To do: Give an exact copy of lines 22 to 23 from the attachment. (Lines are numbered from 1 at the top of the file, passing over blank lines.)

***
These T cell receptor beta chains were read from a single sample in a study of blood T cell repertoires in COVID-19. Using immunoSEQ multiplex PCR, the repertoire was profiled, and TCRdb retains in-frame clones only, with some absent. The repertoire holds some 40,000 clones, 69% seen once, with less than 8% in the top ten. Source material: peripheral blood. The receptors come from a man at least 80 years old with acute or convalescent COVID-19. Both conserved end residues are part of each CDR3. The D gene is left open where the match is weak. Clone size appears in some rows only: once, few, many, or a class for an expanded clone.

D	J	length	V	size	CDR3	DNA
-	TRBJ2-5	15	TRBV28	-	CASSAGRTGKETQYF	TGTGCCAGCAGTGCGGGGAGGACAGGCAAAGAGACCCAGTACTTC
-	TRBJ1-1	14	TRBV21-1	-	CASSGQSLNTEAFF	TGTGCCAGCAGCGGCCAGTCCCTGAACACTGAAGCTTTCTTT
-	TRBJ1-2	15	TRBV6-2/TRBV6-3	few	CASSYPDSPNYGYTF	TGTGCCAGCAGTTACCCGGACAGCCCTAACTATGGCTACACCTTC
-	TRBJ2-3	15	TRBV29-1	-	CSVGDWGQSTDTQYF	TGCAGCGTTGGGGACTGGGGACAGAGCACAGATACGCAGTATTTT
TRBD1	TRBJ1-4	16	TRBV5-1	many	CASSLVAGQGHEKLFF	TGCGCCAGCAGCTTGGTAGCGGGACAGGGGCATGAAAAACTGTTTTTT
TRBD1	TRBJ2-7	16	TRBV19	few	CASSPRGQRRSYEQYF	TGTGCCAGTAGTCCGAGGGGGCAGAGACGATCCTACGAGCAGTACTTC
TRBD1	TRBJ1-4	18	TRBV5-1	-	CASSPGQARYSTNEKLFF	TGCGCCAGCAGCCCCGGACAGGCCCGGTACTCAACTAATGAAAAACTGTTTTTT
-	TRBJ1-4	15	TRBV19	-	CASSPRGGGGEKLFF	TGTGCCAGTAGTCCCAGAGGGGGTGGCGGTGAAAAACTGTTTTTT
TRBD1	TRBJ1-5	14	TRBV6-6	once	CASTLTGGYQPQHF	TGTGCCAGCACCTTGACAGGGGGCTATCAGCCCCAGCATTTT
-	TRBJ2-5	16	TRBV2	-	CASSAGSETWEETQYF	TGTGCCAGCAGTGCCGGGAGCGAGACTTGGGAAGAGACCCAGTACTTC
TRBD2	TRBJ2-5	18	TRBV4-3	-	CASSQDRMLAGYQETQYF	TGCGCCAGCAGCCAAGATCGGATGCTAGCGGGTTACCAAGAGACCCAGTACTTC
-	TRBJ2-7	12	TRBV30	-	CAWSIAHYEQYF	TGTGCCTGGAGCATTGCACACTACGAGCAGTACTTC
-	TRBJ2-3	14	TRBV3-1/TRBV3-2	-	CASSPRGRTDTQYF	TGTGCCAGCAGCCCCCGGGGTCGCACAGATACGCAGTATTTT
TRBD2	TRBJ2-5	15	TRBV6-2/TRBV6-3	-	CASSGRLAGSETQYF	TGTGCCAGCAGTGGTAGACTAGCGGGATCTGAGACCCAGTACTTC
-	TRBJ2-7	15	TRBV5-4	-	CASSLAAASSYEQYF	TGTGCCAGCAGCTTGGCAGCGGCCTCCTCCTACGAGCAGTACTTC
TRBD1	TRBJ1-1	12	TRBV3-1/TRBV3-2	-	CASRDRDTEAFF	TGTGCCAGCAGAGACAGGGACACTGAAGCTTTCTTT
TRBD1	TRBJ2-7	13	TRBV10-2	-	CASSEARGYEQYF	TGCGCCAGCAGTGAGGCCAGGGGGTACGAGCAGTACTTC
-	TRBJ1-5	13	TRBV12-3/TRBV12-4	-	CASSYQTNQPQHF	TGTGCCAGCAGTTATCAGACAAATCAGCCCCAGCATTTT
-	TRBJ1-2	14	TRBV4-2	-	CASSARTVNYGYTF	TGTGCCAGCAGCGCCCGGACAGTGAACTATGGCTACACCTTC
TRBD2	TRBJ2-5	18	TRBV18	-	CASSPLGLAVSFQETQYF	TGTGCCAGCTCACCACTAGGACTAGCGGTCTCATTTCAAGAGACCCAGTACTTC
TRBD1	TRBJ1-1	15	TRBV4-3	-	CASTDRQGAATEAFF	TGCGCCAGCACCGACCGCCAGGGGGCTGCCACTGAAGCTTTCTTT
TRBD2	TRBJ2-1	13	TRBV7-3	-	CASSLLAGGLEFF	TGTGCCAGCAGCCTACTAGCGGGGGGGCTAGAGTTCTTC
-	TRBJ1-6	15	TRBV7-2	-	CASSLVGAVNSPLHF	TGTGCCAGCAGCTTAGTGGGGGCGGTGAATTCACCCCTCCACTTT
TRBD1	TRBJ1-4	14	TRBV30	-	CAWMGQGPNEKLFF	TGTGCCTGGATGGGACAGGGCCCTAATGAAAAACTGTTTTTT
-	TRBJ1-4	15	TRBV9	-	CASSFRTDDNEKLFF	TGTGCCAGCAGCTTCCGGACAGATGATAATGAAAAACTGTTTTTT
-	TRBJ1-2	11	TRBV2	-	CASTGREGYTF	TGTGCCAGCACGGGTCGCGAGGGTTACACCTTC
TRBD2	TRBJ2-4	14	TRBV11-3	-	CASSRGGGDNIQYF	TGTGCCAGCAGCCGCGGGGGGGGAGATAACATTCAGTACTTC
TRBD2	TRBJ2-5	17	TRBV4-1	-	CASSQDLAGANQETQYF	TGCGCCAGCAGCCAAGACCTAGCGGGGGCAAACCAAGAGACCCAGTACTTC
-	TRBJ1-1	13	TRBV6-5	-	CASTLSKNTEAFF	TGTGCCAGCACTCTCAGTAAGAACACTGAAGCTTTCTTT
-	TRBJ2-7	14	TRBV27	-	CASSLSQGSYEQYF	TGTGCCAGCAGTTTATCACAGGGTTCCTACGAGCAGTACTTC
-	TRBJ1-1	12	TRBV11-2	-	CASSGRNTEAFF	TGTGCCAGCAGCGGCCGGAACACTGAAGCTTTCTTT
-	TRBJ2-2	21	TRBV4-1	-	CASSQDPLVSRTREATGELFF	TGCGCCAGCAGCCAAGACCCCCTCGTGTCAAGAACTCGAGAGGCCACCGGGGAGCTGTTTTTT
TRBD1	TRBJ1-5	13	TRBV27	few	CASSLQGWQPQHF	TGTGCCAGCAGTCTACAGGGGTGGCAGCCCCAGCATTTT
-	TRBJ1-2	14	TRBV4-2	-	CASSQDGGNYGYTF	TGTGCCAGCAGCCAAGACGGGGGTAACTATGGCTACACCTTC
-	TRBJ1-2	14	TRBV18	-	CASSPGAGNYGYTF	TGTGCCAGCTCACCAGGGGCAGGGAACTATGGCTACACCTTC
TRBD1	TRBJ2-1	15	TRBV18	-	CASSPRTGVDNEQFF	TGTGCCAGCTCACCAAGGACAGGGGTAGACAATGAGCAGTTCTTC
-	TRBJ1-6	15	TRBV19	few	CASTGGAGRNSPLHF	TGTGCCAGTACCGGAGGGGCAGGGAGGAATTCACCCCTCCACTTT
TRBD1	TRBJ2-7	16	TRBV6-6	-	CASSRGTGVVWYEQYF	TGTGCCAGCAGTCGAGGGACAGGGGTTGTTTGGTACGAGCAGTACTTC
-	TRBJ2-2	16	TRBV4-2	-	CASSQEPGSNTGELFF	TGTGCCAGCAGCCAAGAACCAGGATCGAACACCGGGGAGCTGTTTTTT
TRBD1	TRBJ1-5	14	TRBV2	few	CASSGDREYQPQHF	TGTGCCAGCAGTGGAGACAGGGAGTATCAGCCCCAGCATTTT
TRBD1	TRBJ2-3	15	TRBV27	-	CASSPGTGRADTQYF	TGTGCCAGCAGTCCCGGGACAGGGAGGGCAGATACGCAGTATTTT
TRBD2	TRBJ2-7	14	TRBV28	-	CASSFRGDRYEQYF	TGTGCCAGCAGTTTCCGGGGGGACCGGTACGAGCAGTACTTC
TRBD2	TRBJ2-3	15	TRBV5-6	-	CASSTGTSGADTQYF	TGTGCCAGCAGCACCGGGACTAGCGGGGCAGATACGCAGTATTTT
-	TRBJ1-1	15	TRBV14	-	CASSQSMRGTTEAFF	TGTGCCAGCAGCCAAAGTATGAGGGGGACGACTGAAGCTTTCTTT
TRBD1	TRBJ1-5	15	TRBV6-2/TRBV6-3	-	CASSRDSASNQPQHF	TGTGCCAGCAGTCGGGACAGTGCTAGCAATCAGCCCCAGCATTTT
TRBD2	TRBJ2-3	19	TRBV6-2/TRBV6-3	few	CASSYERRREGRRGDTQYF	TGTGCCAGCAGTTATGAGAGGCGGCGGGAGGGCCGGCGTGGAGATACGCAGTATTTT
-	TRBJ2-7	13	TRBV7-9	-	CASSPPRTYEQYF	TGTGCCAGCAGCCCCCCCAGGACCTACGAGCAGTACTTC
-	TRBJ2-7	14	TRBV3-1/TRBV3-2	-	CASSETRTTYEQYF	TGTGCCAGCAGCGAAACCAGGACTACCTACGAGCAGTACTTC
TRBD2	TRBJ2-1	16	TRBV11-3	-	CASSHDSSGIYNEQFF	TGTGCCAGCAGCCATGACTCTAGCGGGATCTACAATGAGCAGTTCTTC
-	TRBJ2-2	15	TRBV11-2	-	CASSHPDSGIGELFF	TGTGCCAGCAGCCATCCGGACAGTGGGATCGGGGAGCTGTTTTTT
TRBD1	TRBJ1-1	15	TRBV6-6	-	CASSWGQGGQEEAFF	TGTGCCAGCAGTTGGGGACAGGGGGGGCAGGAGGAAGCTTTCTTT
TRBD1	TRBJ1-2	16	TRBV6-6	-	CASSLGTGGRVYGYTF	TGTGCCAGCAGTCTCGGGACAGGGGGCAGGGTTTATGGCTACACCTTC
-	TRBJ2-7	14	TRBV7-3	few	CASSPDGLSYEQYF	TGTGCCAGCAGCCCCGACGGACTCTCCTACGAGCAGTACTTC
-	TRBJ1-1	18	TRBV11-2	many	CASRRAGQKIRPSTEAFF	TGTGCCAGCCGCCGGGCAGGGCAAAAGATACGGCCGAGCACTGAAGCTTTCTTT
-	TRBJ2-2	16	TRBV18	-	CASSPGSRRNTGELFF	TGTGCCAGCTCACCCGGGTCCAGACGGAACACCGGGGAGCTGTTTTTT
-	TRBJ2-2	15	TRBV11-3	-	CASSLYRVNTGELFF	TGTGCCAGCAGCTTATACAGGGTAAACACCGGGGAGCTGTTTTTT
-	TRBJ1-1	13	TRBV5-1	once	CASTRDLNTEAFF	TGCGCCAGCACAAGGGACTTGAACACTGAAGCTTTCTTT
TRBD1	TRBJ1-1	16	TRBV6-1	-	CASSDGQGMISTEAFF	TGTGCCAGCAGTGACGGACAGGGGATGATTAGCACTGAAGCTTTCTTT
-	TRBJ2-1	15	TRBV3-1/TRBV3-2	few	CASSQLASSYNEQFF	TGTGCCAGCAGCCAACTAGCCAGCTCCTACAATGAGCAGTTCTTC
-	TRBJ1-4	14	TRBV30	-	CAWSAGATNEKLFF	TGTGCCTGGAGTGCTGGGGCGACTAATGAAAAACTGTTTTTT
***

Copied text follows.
TRBD2	TRBJ2-5	18	TRBV18	-	CASSPLGLAVSFQETQYF	TGTGCCAGCTCACCACTAGGACTAGCGGTCTCATTTCAAGAGACCCAGTACTTC
TRBD1	TRBJ1-1	15	TRBV4-3	-	CASTDRQGAATEAFF	TGCGCCAGCACCGACCGCCAGGGGGCTGCCACTGAAGCTTTCTTT